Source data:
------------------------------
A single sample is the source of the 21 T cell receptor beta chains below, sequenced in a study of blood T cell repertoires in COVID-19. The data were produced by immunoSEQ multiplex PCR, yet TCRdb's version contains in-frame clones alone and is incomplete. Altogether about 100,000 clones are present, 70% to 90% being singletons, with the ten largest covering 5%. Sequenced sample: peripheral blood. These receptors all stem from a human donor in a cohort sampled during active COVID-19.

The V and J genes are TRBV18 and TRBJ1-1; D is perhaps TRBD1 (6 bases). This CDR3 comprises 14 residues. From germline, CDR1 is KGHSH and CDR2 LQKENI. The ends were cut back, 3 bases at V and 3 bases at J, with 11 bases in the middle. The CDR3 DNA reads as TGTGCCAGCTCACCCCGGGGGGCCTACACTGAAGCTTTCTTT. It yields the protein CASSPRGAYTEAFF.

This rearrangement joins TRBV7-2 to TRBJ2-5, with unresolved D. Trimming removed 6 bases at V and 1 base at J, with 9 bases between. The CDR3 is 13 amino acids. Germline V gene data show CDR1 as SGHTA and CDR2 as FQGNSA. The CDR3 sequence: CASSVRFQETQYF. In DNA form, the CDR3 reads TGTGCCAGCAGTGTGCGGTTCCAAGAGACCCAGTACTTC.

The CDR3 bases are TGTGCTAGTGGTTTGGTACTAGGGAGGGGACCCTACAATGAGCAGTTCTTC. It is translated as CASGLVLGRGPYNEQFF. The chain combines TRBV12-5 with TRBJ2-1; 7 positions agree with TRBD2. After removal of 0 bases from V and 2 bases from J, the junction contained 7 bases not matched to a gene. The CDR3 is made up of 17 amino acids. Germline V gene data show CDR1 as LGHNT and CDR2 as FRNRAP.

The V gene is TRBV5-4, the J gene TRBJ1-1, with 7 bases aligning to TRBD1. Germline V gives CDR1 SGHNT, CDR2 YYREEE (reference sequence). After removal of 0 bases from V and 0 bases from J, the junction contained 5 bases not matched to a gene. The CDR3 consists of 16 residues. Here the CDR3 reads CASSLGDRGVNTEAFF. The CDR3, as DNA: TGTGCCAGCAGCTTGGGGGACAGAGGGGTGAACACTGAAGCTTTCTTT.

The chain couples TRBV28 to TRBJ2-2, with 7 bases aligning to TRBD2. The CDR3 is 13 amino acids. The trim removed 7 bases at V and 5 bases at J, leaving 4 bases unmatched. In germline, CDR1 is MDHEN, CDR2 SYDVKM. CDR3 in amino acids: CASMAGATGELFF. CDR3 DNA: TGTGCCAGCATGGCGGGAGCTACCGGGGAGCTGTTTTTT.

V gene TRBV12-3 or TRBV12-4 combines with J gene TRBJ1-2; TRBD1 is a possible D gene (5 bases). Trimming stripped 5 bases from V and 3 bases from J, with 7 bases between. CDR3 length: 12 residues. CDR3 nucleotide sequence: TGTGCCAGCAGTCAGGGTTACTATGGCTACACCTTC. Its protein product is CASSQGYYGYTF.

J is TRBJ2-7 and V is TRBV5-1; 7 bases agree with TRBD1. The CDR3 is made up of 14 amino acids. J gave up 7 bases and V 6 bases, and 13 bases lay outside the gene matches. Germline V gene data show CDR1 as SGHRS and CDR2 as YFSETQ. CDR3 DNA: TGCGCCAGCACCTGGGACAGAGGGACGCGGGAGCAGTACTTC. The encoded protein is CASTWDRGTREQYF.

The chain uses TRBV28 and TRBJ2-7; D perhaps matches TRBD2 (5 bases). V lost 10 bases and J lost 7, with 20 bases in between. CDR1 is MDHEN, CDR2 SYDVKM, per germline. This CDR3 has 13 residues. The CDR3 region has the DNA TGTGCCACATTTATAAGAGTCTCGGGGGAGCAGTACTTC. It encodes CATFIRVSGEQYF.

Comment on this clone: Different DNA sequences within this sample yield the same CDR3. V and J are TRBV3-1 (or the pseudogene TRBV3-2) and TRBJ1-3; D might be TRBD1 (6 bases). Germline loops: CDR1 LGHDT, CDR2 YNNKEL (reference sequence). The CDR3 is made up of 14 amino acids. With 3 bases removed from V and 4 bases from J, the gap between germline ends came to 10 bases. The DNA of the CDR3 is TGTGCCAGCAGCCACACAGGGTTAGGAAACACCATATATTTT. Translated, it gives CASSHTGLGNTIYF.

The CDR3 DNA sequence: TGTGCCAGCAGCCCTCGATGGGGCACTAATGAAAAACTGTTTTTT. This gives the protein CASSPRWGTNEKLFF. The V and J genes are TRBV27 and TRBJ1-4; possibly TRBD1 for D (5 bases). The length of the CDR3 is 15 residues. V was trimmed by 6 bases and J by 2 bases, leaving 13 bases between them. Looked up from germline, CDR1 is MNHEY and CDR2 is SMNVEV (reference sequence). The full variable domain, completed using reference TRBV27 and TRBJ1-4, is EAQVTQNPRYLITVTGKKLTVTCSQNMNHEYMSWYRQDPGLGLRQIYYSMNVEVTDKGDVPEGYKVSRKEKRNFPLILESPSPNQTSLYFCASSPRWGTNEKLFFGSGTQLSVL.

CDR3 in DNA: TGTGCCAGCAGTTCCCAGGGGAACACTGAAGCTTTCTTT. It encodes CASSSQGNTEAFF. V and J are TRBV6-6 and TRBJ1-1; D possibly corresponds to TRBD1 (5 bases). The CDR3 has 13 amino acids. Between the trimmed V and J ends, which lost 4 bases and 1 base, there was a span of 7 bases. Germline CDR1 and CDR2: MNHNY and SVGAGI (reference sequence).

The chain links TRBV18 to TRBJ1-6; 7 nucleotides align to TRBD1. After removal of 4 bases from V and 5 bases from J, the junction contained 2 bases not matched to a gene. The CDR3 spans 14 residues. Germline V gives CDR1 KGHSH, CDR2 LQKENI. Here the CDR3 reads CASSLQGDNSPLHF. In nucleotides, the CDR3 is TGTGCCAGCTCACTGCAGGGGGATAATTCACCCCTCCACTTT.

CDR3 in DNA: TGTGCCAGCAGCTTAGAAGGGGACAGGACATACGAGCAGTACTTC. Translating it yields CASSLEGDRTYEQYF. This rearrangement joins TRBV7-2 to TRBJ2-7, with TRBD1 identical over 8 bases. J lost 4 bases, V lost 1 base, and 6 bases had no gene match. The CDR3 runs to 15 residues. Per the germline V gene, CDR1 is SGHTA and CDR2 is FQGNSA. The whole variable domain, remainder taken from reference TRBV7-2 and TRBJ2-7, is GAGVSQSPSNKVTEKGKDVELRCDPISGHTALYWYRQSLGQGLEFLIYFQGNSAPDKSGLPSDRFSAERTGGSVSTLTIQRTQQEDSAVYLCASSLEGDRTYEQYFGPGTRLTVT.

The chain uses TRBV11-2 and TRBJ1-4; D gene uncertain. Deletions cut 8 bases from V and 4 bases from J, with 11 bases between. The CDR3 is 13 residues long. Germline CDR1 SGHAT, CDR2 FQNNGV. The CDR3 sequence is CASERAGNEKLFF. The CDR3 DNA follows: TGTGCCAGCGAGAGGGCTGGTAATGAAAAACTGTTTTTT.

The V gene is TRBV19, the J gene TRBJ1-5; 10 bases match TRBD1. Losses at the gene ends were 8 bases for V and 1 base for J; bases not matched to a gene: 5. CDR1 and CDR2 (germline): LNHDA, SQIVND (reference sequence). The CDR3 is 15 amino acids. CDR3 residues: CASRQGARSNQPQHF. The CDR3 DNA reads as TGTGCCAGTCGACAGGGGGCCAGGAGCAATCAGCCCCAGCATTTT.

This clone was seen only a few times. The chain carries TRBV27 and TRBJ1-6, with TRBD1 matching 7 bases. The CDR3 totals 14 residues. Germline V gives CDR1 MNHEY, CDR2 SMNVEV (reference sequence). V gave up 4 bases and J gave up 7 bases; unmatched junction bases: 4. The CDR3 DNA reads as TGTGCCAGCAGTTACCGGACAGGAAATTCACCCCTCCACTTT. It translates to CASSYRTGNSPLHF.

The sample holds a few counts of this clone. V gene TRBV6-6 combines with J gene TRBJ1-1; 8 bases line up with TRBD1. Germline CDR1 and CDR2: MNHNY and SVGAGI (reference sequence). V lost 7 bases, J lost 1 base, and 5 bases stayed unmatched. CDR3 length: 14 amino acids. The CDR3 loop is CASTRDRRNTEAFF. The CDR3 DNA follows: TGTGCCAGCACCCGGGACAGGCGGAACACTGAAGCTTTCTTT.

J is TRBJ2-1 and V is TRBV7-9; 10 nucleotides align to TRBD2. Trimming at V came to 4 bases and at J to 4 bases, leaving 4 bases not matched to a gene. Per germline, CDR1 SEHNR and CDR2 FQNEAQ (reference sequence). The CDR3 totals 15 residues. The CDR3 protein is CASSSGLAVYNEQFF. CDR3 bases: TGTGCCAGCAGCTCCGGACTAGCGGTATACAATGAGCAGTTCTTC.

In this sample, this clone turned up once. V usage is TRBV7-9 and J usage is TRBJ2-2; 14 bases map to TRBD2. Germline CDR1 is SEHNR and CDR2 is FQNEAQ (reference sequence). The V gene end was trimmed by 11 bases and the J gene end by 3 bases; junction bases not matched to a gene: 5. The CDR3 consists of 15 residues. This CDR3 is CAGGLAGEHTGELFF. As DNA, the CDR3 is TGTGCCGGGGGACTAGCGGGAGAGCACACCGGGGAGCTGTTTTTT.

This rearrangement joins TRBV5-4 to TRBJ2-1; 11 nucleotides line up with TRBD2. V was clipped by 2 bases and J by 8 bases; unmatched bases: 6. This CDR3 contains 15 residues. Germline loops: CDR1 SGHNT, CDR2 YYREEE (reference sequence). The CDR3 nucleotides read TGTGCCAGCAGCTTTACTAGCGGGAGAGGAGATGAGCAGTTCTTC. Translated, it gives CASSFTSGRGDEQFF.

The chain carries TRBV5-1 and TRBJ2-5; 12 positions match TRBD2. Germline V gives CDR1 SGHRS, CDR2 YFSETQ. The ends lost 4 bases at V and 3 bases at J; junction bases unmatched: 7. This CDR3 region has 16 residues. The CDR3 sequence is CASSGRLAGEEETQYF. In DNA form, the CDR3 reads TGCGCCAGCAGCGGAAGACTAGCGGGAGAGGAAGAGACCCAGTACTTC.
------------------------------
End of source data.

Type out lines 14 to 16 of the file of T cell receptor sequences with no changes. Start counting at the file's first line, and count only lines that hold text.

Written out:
CDR3 in DNA: TGTGCCAGCAGCTTAGAAGGGGACAGGACATACGAGCAGTACTTC. Translating it yields CASSLEGDRTYEQYF. This rearrangement joins TRBV7-2 to TRBJ2-7, with TRBD1 identical over 8 bases. J lost 4 bases, V lost 1 base, and 6 bases had no gene match. The CDR3 runs to 15 residues. Per the germline V gene, CDR1 is SGHTA and CDR2 is FQGNSA. The whole variable domain, remainder taken from reference TRBV7-2 and TRBJ2-7, is GAGVSQSPSNKVTEKGKDVELRCDPISGHTALYWYRQSLGQGLEFLIYFQGNSAPDKSGLPSDRFSAERTGGSVSTLTIQRTQQEDSAVYLCASSLEGDRTYEQYFGPGTRLTVT.

The chain uses TRBV11-2 and TRBJ1-4; D gene uncertain. Deletions cut 8 bases from V and 4 bases from J, with 11 bases between. The CDR3 is 13 residues long. Germline CDR1 SGHAT, CDR2 FQNNGV. The CDR3 sequence is CASERAGNEKLFF. The CDR3 DNA follows: TGTGCCAGCGAGAGGGCTGGTAATGAAAAACTGTTTTTT.

The V gene is TRBV19, the J gene TRBJ1-5; 10 bases match TRBD1. Losses at the gene ends were 8 bases for V and 1 base for J; bases not matched to a gene: 5. CDR1 and CDR2 (germline): LNHDA, SQIVND (reference sequence). The CDR3 is 15 amino acids. CDR3 residues: CASRQGARSNQPQHF. The CDR3 DNA reads as TGTGCCAGTCGACAGGGGGCCAGGAGCAATCAGCCCCAGCATTTT.